How Tony Stewart Could Avoid Charges and Race Freely

Supporters of Stewart claim that the accident was likely just that: an accident. They say that Ward never should have been walking around on the darkened dirt track and that even the most experienced drivers could not have anticipated the sudden shift in Stewart’s car. Additionally, no clear evidence has shown that Stewart had the necessary criminal intent to justify serious criminal charges. Even more importantly according to most experts is the issue of assumption of risk, something that can factor into criminal as well as civil cases.

What About A Civil Suit?

Let’s face it; all sports (and especially auto racing) can be dangerous. Anyone who walks onto a football field or a gets behind the wheel at a NASCAR event knows this. The law also recognizes the danger of these sports and the fact that athletes knowingly take on the risk of injury by choosing to participate in them. This idea of assumption of risk is why even the nastiest collisions on a football field do not result in criminal assault charges against the responsible players.

Assumption of risk

If Ward’s family were to file a civil suit against Stewart seeking financial compensation for the loss of their son, the issue of assumption of risk will likely come into play. To bring a civil claim, the family would argue that Stewart drove in an unreasonable manner, which breached the duty of care owed to Ward and others on the track. The argument is that Stewart behaved negligently and this negligence led directly to Ward’s death. As a result, Ward’s family would argue they ought to be able to collect money from the person responsible for the deadly breach of duty.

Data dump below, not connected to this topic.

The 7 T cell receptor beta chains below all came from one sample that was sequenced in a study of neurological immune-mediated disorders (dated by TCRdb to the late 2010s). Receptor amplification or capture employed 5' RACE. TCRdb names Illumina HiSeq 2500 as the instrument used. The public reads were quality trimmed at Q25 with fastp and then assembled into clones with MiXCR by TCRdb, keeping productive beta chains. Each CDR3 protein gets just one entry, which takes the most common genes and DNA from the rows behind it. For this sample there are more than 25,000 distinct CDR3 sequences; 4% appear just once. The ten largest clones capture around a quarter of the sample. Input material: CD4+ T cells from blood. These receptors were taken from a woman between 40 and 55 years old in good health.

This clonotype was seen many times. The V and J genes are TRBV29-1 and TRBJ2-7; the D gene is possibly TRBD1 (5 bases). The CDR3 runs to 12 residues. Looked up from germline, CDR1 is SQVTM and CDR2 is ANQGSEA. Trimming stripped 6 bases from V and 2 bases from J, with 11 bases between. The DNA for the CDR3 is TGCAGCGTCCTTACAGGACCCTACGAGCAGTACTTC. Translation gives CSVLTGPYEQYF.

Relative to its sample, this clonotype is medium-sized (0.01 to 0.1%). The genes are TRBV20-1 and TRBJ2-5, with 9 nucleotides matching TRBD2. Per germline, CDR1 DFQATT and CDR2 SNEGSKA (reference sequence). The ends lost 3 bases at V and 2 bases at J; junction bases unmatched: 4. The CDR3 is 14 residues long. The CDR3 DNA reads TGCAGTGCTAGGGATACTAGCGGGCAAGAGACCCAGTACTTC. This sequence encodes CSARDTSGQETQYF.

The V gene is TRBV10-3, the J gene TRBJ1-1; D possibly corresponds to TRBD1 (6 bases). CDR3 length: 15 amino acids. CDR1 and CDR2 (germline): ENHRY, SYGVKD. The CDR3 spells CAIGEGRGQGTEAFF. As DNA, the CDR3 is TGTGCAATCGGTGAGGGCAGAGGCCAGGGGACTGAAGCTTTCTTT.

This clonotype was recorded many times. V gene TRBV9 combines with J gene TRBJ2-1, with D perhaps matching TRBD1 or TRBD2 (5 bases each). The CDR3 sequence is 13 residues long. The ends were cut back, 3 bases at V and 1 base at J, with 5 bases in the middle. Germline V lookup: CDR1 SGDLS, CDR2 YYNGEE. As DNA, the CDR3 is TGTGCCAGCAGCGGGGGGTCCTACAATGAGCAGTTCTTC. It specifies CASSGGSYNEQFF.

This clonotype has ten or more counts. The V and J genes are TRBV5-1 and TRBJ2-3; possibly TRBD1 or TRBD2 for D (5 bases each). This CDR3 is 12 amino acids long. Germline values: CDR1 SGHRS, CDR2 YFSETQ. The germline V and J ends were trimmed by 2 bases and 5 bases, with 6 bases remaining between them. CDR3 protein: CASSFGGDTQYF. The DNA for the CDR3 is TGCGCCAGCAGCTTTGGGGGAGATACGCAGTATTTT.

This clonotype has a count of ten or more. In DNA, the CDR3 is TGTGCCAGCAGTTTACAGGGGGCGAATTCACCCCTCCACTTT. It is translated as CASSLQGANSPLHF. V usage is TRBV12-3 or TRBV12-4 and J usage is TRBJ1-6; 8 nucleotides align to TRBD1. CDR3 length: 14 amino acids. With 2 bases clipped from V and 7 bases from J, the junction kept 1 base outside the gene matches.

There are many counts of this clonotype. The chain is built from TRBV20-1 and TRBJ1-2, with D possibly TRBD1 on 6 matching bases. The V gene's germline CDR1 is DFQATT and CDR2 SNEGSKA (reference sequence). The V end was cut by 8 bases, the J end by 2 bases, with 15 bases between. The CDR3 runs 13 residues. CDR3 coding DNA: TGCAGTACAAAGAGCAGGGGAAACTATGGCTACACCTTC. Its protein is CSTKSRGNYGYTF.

Experts say that chances are Ward signed a waiver prior to the race, accepting the risk of injury or death and promising not to sue should something bad occur. If so, this amounts to an express assumption of risk. Even if no such waiver were signed, Stewart’s lawyers could argue that there was an implied assumption of risk, exhibited by Ward’s conduct rather than his words, which could also result in the elimination of liability.

Comparative fault

Finally, even if Ward’s family were able to successfully bring a civil case, Stewart would have one more avenue to lower his potential liability: argue that Ward was at least somewhat responsible for the accident and that his recovery should thus be limited.  This argument is based on the idea of comparative fault, which says that if a plaintiff’s own negligence was a contributing factor in an accident his or her financial recovery should be diminished. Stewart could argue that by getting out of the car and walking out onto the track, Ward placed himself in serious dangerous and any resulting damage award should be drastically reduced as a result.

The reality is that, given the intense media attention surrounding the accident, the district attorney’s office will be carefully scrutinizing all the evidence in the case for a good while longer. Authorities will want to be absolutely sure before pressing charges, or not, and Stewart may have to wait weeks before he hears a final resolution to the matter.

Source:No criminal charges pending against Tony Stewart ‘at this time,’ sheriff says,” by Cindy Boren, published at WashingtonPost.com

Source:Stewart faces several possible legal consequences after fatal accident,” by Michael McCann, published at SI.com

Photo: Andrew Weber-USA TODAY Sports